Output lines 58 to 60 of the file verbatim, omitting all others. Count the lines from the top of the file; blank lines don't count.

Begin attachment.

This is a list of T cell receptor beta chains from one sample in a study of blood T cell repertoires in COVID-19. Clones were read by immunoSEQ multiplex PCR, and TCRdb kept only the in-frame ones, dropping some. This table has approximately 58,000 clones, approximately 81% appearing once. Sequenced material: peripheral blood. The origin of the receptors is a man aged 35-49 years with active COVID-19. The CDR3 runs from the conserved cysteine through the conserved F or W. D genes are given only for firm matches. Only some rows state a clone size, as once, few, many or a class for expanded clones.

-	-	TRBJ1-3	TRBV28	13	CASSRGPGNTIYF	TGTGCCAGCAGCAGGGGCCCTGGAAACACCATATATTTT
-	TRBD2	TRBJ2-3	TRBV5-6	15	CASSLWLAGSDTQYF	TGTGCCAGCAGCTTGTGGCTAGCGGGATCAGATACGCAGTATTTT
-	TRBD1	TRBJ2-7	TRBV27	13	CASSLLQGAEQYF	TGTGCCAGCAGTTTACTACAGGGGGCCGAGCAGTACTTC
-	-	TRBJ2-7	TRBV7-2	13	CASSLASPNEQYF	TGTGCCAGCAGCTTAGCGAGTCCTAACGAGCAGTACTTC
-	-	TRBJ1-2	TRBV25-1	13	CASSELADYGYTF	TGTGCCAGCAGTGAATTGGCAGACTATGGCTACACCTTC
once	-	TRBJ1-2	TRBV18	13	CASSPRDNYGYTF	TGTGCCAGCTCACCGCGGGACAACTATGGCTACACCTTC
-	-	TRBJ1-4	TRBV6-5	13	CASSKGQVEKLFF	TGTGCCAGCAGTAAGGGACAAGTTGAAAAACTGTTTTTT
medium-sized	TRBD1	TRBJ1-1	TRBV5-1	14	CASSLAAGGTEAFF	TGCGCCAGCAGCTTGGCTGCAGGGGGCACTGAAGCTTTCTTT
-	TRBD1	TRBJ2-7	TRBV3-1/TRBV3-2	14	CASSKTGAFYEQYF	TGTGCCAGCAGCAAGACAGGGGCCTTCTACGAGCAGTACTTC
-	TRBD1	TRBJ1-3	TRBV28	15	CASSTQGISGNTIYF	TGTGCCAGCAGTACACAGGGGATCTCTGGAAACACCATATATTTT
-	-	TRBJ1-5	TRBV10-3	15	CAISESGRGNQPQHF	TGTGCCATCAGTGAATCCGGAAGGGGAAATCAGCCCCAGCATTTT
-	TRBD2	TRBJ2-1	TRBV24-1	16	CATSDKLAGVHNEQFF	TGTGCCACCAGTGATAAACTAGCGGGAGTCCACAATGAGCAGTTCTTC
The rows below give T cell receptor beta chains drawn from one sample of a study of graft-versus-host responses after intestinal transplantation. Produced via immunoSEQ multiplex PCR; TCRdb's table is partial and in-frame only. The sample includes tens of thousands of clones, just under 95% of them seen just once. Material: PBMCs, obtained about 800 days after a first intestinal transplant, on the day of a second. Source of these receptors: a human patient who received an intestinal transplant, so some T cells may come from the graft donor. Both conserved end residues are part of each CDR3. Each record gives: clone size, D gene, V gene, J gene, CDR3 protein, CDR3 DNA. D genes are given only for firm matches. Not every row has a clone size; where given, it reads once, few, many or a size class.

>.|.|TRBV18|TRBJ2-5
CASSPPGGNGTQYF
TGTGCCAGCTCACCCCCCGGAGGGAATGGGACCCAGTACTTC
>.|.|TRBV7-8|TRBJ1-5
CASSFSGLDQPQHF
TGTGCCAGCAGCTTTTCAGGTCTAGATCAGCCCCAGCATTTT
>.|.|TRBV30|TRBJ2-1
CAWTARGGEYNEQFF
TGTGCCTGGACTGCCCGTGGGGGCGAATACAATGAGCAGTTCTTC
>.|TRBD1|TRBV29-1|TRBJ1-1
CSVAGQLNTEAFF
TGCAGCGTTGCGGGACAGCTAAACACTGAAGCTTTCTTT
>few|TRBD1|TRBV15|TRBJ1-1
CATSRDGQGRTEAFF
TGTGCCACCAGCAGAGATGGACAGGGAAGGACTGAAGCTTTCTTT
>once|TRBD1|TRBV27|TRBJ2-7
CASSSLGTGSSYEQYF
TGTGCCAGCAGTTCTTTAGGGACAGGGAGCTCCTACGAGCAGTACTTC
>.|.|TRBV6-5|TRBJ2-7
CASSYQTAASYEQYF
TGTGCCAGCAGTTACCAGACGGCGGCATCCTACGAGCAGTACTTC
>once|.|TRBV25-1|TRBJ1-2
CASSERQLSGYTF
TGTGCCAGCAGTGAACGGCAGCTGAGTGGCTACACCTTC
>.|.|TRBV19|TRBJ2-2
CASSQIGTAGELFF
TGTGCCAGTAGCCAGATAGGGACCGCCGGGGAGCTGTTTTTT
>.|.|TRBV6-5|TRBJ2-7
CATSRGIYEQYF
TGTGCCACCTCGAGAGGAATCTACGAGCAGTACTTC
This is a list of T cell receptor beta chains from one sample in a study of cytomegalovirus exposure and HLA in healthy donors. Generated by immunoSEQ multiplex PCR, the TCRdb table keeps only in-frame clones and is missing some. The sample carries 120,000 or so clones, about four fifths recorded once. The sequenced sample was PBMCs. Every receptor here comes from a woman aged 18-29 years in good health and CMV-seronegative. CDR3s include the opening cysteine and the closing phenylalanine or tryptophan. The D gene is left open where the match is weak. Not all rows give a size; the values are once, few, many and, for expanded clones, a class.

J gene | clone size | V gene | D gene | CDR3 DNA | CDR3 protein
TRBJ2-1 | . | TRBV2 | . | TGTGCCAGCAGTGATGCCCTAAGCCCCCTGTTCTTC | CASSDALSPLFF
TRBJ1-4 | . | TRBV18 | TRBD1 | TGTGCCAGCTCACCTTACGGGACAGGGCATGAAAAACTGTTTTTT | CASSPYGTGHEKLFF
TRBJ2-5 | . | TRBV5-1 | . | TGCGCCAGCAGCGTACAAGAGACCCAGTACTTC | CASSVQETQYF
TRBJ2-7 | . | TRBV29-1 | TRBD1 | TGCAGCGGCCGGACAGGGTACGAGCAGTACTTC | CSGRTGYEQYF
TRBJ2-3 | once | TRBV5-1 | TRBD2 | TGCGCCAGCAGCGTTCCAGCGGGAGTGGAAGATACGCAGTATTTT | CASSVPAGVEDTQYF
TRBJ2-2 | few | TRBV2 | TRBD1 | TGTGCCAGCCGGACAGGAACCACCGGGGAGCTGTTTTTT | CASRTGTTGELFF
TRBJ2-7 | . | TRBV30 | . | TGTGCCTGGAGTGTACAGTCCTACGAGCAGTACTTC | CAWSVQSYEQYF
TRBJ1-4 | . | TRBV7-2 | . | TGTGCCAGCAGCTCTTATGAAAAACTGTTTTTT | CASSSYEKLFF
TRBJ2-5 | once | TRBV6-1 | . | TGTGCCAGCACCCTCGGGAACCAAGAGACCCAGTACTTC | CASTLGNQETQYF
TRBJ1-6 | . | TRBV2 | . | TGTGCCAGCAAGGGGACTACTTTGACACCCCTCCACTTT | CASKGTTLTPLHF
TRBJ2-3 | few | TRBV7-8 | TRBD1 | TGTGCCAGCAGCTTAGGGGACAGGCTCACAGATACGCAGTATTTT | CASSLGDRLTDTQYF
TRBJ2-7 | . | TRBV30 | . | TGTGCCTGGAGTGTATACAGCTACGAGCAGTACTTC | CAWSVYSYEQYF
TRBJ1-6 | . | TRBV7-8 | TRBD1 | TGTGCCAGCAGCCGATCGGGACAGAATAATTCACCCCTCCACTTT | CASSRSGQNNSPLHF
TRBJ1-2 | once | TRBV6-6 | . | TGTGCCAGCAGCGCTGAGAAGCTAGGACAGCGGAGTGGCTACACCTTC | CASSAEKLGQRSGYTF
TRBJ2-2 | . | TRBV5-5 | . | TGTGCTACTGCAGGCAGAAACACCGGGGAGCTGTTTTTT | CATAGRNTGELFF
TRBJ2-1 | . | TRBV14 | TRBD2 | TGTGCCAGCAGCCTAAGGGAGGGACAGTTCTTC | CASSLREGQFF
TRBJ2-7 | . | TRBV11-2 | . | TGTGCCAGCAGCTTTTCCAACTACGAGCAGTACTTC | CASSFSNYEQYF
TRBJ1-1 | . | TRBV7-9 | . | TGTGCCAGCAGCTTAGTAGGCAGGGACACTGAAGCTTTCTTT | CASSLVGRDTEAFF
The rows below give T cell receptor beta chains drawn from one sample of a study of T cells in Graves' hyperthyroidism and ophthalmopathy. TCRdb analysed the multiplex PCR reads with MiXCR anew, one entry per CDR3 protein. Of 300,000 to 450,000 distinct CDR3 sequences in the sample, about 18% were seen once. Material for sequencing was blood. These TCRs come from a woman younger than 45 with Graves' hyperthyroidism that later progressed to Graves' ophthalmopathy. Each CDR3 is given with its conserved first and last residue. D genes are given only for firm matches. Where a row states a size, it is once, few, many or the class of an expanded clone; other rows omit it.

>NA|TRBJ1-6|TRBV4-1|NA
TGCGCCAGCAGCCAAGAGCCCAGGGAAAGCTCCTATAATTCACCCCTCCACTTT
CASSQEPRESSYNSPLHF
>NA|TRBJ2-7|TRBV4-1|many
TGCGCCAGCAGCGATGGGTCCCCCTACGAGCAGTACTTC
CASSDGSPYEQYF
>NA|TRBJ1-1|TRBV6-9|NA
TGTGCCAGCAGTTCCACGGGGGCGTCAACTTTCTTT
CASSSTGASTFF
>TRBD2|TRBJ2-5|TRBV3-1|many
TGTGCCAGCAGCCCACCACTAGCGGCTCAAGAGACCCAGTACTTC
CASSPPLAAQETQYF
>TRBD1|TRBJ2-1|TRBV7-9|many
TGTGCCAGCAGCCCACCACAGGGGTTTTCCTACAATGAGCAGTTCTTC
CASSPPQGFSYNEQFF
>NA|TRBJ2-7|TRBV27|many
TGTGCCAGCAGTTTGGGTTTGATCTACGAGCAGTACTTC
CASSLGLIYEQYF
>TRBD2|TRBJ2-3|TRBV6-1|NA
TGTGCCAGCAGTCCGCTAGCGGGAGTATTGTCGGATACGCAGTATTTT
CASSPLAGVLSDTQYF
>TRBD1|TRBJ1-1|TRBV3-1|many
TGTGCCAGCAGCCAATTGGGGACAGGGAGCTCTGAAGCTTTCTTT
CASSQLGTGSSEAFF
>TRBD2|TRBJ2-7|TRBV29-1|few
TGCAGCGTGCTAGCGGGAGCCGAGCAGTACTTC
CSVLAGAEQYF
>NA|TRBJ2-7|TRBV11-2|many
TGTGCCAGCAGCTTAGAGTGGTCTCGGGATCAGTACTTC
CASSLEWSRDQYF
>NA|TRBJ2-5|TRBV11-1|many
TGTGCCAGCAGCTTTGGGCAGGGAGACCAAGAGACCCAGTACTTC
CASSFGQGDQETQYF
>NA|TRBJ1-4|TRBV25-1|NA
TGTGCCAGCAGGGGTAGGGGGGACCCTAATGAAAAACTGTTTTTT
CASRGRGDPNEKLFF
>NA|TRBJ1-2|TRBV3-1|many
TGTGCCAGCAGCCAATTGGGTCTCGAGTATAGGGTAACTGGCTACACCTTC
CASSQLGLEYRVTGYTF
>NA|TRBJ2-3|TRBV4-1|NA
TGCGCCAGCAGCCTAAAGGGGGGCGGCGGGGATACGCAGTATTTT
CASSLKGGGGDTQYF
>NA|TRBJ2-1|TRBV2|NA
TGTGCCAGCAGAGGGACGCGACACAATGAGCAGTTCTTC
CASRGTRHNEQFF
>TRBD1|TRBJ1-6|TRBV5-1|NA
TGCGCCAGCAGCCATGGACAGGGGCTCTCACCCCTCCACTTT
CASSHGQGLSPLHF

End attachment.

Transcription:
TRBJ2-7 | . | TRBV30 | . | TGTGCCTGGAGTGTATACAGCTACGAGCAGTACTTC | CAWSVYSYEQYF
TRBJ1-6 | . | TRBV7-8 | TRBD1 | TGTGCCAGCAGCCGATCGGGACAGAATAATTCACCCCTCCACTTT | CASSRSGQNNSPLHF
TRBJ1-2 | once | TRBV6-6 | . | TGTGCCAGCAGCGCTGAGAAGCTAGGACAGCGGAGTGGCTACACCTTC | CASSAEKLGQRSGYTF